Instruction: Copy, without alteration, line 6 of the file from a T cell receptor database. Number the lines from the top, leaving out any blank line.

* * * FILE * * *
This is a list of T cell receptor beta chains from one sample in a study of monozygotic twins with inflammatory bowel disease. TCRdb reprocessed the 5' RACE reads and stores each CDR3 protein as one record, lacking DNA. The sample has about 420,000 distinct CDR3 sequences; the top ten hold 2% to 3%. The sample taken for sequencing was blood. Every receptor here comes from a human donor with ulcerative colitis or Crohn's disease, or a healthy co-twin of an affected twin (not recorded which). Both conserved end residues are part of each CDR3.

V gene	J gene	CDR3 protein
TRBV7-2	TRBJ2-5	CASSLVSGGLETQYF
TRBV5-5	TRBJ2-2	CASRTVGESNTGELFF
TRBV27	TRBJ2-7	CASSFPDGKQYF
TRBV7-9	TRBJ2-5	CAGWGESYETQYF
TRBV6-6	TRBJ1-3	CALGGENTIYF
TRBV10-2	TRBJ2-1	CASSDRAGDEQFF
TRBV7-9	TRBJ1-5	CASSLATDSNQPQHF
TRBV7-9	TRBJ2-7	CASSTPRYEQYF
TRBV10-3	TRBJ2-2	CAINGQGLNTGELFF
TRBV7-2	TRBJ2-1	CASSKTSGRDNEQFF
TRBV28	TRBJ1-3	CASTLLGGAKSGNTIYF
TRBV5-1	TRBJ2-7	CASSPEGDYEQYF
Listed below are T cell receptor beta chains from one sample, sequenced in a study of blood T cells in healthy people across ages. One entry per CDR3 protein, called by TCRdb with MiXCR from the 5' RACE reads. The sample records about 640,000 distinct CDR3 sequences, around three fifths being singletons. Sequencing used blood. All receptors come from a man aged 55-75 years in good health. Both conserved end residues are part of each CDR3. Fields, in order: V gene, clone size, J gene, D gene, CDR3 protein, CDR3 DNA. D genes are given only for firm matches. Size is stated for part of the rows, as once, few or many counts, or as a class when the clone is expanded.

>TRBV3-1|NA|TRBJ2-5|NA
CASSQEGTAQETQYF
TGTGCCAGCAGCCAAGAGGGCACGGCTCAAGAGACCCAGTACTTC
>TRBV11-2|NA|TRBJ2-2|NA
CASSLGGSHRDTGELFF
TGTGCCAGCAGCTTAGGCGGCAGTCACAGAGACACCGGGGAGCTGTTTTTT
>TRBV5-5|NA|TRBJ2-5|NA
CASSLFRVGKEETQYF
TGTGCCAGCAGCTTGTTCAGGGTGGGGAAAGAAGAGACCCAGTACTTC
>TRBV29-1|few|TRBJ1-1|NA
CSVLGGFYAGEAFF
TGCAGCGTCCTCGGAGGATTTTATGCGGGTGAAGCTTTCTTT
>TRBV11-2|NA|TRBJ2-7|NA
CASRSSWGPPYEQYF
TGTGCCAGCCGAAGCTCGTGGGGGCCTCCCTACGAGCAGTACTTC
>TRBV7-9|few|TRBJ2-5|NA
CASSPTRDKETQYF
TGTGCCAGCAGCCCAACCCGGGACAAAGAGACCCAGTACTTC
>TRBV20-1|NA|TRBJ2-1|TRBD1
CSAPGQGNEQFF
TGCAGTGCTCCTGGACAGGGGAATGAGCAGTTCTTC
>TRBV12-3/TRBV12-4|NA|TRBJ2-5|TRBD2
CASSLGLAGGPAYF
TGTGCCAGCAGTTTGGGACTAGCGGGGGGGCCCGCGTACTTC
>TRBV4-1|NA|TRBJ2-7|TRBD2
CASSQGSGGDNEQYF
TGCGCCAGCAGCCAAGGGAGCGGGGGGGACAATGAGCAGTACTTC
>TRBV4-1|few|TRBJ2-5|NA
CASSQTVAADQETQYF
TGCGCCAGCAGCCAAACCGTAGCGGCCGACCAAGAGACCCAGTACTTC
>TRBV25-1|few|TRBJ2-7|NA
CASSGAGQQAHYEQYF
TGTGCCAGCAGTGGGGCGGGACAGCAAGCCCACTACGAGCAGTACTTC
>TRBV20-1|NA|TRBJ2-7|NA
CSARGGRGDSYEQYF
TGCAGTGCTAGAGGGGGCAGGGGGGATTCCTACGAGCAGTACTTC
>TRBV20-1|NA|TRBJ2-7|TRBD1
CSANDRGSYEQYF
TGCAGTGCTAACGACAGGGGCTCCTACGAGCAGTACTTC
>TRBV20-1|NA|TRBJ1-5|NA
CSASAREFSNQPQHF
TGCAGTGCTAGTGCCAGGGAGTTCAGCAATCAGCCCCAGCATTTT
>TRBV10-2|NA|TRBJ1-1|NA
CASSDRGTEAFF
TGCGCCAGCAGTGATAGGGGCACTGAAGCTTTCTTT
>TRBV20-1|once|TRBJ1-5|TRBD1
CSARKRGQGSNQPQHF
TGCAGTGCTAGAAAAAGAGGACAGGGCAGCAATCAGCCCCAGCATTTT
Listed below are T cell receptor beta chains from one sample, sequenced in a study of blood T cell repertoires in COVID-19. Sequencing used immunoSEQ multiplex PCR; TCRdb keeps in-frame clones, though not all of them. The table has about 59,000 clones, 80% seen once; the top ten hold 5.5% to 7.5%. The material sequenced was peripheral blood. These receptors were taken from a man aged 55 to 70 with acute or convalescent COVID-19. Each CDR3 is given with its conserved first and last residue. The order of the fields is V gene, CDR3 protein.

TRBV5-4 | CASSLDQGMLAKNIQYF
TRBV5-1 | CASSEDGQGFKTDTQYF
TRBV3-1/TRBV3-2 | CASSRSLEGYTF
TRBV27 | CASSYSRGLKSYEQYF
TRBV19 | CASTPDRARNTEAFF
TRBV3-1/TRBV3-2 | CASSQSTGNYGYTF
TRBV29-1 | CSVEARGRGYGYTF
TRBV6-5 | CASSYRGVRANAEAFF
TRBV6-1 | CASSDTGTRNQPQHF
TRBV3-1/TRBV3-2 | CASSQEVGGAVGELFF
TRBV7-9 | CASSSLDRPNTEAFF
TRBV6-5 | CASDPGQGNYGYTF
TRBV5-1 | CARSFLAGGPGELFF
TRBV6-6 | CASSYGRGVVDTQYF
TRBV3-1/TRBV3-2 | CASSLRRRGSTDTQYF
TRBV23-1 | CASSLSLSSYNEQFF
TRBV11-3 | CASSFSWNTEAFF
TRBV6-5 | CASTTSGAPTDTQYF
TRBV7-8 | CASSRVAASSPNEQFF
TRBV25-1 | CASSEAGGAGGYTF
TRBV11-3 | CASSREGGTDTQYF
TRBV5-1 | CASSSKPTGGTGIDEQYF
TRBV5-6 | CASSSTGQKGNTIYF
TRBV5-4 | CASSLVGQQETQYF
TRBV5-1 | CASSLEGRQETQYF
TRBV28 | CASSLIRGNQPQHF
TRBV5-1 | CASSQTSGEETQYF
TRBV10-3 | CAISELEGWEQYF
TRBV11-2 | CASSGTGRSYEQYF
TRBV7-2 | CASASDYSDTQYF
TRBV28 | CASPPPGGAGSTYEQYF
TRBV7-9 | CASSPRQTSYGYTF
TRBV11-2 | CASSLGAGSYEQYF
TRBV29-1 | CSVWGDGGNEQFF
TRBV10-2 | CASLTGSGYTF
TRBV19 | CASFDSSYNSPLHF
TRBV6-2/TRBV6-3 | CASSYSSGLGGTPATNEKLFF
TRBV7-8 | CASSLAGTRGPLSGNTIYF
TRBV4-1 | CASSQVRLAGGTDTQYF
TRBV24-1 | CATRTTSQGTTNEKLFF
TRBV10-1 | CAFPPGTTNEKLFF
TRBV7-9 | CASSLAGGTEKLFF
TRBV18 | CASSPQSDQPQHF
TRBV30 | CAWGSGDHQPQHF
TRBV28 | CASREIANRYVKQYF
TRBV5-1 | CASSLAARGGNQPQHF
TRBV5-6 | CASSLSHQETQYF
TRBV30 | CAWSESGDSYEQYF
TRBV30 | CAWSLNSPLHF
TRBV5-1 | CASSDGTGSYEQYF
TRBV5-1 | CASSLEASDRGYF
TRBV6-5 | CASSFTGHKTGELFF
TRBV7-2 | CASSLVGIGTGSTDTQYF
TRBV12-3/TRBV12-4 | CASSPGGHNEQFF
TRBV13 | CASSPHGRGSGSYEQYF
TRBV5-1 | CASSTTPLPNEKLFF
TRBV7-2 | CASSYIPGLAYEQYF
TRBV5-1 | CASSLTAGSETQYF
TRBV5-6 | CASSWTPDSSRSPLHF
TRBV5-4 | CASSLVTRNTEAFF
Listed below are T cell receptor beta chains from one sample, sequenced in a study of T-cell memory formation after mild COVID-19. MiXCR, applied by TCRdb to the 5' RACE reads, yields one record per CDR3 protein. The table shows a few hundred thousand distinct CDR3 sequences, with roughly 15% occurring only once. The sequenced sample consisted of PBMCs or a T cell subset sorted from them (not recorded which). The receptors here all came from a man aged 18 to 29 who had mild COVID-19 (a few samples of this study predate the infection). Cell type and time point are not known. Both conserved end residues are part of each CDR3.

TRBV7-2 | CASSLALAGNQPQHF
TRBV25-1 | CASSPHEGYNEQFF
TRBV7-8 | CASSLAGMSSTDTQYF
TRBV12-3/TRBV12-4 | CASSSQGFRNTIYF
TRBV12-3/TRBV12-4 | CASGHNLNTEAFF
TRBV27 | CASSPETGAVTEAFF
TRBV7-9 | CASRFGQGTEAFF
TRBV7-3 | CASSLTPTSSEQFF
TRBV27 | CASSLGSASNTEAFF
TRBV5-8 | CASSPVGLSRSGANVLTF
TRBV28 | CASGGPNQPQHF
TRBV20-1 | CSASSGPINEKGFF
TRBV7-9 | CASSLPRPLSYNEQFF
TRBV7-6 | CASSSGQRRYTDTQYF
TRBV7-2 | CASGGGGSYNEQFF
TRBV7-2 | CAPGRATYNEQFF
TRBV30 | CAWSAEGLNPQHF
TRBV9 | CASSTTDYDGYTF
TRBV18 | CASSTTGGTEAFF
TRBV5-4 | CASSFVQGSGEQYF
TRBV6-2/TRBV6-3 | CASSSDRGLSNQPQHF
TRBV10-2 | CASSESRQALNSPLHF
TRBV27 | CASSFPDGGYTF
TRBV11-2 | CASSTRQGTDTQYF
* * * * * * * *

TRBV7-9	TRBJ2-5	CAGWGESYETQYF